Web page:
Journal Article

An Unusual Pattern of Mutation in the Duplicated Portion of <i>PKD1</i> Is Revealed by Use of a Novel Strategy for Mutation Detection

Terry J. Watnick, Klaus B. Piontek, Teresa M. Cordal, Horst Weber, Michael A. Gandolph, Feng Qian, Xose M. Lens, Hartmut P. H. Neumann and Gregory G. Germino

in Human Molecular Genetics

Volume 6, issue 9, pages 1473-1481
Published in print September 1997 | ISSN: 0964-6906
Published online September 1997 | e-ISSN: 1460-2083 | DOI:
An Unusual Pattern of Mutation in the Duplicated Portion of PKD1 Is Revealed by Use of a Novel Strategy for Mutation Detection

Show Summary Details


The gene for the most common and severe form of autosomal dominant polycystic kidney disease, PKD1, encodes a 14 kb mRNA that is predicted to result in an integral membrane protein of 4302 amino acids. The major challenge faced by researchers attempting to complete mutation analysis of the PKD1 gene has been the presence of several homologous loci also located on chromosome 16. Because the sequence of PKD1 and its homologs is nearly identical in the 5′ region of the gene, most traditional approaches to mutation analysis cannot distinguish sequence variants occurring uniquely in PKD1. Therefore, only a small number of mutations have been identified to date and these have all been found in the 3′, unique portion of the gene. In order to begin analysis of the duplicated region of PKD1, we have devised a novel strategy that depends on long-range PCR and a single gene-specific primer from the unique region of the gene to amplify a PKD1-specific template that spans exons 23–34. This 10 kb template, amplified from genomic DNA, can be employed for mutation analysis using a wide variety of sequence-based approaches. We have used our long-range PCR strategy to begin screening for sequence variants with heteroduplex analysis, and several affected individuals were discovered to have clusters of base pair substitutions in exons 23 and 25. In two patients, these changes, identified in exon 23, would be predicted to result in multiple amino acid substitutions in a short stretch of the protein. This clustering of base pair substitutions is unusual and suggests that mutation may result from unique structural features of the PKD1 gene.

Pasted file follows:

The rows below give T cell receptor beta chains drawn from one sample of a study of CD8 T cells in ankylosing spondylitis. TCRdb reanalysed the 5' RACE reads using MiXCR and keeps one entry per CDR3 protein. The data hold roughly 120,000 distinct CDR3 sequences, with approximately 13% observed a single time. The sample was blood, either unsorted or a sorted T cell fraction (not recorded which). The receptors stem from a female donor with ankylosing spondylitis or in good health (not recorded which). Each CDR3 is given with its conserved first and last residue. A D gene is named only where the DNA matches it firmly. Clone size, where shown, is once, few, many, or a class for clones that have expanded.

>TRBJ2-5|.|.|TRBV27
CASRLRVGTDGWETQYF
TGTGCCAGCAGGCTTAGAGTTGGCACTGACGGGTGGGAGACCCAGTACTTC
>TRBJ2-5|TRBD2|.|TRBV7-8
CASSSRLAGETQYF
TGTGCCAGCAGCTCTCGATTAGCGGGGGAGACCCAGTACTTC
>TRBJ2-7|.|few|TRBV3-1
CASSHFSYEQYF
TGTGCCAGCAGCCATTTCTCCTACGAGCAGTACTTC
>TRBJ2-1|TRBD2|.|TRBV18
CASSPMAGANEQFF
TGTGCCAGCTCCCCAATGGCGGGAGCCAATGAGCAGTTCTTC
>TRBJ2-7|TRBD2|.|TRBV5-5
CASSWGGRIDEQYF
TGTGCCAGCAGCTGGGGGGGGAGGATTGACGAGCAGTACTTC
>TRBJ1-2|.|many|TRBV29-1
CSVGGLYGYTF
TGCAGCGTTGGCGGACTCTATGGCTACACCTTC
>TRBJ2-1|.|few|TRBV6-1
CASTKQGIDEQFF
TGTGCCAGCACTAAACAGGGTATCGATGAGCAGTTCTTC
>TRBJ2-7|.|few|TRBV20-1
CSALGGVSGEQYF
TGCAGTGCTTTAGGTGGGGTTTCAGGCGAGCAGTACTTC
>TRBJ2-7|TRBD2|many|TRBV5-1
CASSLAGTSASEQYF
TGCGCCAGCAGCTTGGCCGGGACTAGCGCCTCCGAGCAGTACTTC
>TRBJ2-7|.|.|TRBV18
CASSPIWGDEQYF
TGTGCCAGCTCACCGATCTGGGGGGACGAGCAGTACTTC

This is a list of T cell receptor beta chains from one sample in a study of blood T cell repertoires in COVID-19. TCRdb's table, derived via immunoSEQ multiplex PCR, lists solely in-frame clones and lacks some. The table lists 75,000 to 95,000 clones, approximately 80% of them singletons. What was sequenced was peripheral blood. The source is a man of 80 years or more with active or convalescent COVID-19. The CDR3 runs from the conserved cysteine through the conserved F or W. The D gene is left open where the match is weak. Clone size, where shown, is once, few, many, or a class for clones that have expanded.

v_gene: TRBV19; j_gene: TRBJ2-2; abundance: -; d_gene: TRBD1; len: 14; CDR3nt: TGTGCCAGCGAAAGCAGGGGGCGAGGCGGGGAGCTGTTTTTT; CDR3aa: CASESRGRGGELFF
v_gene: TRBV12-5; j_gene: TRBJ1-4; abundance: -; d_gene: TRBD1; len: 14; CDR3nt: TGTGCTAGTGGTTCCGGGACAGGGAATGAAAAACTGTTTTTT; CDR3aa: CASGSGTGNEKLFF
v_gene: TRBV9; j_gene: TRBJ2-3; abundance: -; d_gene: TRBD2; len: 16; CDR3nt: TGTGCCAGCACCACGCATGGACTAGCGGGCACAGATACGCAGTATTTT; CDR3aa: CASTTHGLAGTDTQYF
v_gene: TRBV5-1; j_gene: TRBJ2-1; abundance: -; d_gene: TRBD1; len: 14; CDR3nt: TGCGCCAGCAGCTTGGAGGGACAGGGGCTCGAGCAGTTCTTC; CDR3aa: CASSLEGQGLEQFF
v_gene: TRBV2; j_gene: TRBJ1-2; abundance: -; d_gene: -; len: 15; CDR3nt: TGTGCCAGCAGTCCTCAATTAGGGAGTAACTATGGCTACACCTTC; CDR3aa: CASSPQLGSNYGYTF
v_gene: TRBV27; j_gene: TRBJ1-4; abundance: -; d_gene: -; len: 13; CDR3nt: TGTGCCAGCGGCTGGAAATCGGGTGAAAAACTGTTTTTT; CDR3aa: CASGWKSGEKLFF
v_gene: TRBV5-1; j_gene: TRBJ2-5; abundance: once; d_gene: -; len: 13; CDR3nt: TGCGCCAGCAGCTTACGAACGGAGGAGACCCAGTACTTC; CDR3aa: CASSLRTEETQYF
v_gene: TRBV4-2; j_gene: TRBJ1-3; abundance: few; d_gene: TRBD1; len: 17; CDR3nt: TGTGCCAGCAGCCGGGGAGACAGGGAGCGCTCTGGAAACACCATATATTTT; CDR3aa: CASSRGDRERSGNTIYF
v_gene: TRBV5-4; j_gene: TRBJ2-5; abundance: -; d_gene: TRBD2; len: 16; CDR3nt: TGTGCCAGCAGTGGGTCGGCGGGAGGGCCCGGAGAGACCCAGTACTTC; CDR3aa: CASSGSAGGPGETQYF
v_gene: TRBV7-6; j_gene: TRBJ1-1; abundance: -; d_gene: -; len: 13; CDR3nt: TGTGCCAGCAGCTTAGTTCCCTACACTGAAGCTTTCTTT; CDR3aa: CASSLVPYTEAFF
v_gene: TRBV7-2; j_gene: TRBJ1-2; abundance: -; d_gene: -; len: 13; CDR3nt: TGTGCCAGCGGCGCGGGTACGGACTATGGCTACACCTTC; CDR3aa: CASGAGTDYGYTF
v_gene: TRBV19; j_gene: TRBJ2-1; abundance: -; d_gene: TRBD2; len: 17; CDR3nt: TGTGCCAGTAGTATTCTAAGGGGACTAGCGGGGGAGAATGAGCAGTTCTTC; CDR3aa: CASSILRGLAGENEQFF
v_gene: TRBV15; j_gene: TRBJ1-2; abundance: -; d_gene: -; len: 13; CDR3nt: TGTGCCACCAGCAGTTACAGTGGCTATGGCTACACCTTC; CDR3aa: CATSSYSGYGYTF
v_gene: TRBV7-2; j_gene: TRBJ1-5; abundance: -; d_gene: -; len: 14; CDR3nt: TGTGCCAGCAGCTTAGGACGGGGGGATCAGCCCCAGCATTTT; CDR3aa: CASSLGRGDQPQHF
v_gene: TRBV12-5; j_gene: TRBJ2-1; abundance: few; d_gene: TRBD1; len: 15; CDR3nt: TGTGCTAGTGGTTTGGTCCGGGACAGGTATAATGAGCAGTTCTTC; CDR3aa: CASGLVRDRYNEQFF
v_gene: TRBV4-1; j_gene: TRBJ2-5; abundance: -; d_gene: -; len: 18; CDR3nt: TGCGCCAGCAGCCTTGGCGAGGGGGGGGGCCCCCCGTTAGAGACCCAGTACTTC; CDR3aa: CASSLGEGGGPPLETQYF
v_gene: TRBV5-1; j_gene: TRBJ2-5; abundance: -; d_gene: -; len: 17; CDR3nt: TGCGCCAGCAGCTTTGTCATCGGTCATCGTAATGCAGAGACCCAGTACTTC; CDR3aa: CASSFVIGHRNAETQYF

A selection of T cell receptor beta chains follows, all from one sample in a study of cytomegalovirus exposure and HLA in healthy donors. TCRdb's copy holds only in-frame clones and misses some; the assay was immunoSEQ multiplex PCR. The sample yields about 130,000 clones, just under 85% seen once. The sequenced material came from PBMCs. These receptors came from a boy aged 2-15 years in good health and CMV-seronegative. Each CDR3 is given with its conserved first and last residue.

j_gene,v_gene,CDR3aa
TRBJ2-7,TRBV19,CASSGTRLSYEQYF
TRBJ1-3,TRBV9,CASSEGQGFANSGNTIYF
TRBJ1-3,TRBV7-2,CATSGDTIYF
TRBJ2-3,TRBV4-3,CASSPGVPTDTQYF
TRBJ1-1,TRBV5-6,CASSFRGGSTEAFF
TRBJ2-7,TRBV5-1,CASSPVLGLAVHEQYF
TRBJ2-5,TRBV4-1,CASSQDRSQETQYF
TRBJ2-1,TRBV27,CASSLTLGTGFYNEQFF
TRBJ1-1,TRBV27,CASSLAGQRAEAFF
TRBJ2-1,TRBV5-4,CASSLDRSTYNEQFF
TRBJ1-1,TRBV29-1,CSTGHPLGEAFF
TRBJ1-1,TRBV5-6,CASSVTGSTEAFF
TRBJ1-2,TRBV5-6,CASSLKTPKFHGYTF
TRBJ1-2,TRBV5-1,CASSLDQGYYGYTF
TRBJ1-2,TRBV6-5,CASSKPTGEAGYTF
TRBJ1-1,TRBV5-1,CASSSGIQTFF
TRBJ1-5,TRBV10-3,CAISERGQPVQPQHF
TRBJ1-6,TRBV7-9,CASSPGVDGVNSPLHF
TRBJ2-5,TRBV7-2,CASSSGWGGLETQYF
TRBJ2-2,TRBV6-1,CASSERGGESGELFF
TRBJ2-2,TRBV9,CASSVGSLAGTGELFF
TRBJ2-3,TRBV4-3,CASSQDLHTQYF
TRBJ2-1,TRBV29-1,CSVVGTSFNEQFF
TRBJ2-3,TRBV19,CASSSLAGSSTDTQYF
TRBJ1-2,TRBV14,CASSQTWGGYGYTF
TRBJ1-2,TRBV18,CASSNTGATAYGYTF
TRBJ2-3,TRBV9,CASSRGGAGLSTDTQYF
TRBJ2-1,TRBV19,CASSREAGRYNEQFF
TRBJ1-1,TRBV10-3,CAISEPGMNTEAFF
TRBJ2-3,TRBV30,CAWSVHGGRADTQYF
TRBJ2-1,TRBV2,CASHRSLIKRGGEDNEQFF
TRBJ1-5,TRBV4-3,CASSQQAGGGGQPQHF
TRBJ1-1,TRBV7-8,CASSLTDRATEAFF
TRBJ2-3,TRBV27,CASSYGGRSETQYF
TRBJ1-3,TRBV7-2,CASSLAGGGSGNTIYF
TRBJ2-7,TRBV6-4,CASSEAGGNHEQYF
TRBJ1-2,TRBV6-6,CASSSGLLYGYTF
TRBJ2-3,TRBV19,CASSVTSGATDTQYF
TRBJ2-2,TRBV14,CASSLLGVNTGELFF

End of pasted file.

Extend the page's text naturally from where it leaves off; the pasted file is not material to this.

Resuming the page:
Journal Article.  5822 words.  Illustrated.

Subjects: Genetics and Genomics

Full text: subscription required

How to subscribe Recommend to my Librarian

Users without a subscription are not able to see the full content. Please, subscribe or login to access all content.